What’s more, we now aim to take this process a step further by securing a Power Purchase Agreement with specific generating facilities to improve transparency regarding the source of the electricity we procure. We are, of course, merely at the beginning of our journey in terms of the actions we have taken and are very much inspired by local authorities such as Warrington Borough Council, which does merely procure renewable electricity, but generates 60MW of its own power (twice the council’s annual usage) from its own solar arrays. This also enables the council to provide competitively-priced energy for local businesses and residents, whilst at the same time reducing the carbon intensity of grid electricity and improving grid resilience through decentralisation.

While I am by no means hostile to existing nuclear power, which continues to play an important role in decarbonising grid electricity, new nuclear power is failing to come online because, contrary to your claim, it is manifestly not “cheap”. Even a Conservative government hostile to the idea of renewables has been forced, in the fullness of time, to admit this. In his statement on suspension of work on the Wylfa Newydd nuclear project, former Energy Minister Greg Clark noted: “...the economics of the energy market have changed significantly in recent years. The cost of renewable technologies such as offshore wind has fallen dramatically, to the point where they now require very little public subsidy and will soon require none. We have also seen a strengthening in the pipeline of projects coming forward, meaning that renewable energy may now not just be cheap, but also readily available. As a result of these developments over the last eight years we have a well-supplied electricity market. Our electricity margin forecast is currently over 11pc for this winter – having grown for each of the last five years.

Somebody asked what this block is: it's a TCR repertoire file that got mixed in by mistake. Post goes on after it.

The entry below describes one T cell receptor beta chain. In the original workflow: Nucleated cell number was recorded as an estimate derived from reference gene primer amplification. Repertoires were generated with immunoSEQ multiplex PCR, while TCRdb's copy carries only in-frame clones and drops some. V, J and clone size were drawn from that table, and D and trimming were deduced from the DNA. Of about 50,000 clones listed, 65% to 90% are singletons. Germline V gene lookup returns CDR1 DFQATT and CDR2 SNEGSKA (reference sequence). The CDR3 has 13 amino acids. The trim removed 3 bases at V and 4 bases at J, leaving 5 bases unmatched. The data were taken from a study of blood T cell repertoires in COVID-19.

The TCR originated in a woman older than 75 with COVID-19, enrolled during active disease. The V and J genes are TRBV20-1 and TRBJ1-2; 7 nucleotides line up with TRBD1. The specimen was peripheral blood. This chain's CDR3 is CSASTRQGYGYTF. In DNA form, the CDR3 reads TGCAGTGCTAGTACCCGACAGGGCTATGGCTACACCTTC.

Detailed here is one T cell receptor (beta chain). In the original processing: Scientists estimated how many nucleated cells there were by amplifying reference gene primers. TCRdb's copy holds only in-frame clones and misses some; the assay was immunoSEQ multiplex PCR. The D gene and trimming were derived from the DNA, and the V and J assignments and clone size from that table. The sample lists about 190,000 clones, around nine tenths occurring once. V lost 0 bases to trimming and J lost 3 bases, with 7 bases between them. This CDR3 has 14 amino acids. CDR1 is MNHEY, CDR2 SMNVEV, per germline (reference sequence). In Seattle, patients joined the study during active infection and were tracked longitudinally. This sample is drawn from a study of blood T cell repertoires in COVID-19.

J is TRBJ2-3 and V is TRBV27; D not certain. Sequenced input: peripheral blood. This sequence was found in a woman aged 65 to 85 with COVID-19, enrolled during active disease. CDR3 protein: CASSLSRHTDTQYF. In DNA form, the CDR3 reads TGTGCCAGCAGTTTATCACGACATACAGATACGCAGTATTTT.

“Whilst this is good news for consumers as we strive to reduce carbon emissions at the lowest cost, this positive trend has not been true when it comes to new nuclear. Across the world, a combination of factors including tighter safety regulations, have seen the cost of most new nuclear projects increase, as the cost of alternatives has fallen and the cost of construction has risen. This has made the challenge of attracting private finance into projects more difficult than ever, with investors favouring other technologies that are less capital-intensive upfront, quicker to build, and less exposed to cost overruns.”

As regards the safety of nuclear power, I suggest you ask the people of Fukishima for their thoughts.

Contractors

Simon Bernstein, Leaside Road, Hackney, write:

On my journey this morning from the shops (April 9), I saw two highway workers doing paving works by Stoke Newington Common, standing no further than a foot apart and wearing no masks just high vis jackets and trousers. The same has happened outside my window in Leaside Road. They get back in their vehicles - no masks and sitting two foot apart, if that? There are no markings on the vehicles so one assumes they are contractors working on behalf of the council.